- are drawn in proportion to the dimensions of the finished piece
- convey an entirely separate or different creative concepts, grid systems and layouts
- show emphasis, balance, rhythm, unity
- show use of Gestalt principles: similarity, proximity, continuation, closure, figure/ground
- convey composition, sizing and position
- show the relationship between graphic elements
- show general shapes of graphic elements
- Submit a styleboard for each of your rough designs that...
- show thinking as it relates to the design principles
- states the objective and your creative strategy
- clearly shows an industry example(s)
- clearly shows creative usage of typography
- clearly shows usage of a minimum of 3 design elements (ie: color, line, shape, texture, value, spatial depth)
- Develop roughs that...
- demonstrate effective use typography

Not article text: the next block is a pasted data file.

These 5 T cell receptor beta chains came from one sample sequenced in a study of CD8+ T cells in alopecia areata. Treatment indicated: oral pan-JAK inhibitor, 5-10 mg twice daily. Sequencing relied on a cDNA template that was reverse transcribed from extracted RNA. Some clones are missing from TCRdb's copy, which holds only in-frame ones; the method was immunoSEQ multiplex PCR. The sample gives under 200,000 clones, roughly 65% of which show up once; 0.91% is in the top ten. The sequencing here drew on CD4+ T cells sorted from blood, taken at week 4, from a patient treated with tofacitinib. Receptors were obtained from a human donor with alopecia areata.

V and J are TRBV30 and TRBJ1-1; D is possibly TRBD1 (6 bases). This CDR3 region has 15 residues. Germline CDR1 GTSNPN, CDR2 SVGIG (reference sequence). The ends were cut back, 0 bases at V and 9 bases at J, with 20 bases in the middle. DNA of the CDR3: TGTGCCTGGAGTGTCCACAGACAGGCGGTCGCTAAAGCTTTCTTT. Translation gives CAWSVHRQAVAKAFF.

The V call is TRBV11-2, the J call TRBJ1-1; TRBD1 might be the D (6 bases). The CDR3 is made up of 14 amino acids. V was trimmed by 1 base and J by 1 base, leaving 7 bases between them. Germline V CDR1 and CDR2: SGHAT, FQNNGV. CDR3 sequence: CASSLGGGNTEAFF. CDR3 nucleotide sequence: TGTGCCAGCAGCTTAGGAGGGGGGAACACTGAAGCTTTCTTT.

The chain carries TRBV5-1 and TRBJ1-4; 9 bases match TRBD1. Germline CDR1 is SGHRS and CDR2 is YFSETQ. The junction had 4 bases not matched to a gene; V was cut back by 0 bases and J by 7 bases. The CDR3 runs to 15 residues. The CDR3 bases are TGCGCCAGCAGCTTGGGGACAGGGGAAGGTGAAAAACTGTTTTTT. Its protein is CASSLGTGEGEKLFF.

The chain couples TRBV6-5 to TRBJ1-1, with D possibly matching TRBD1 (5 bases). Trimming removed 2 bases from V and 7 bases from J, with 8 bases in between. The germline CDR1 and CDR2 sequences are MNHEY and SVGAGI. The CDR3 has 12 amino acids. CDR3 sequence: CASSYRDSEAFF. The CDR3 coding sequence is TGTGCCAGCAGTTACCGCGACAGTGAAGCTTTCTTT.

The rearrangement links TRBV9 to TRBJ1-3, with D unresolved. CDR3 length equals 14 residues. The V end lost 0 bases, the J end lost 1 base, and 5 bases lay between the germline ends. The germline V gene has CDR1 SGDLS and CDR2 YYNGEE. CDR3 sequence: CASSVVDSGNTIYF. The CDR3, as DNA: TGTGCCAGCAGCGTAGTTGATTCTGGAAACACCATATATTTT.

- demonstrate use of line
- demonstrate use of shape
- demonstrate use of value
- demonstrate use of texture
- demonstrate appropriate use of color
- demonstrate use of spatial depth
- Devise and apply grid systems to visually organize and communicate information by using graph paper, software rulers, column guides, and margins.
- Be productive and use studio (class) time effectively by...
- attending all process class sessions
- showing up with research materials
- participating in concept development
- using class time as an opportunity to get the job done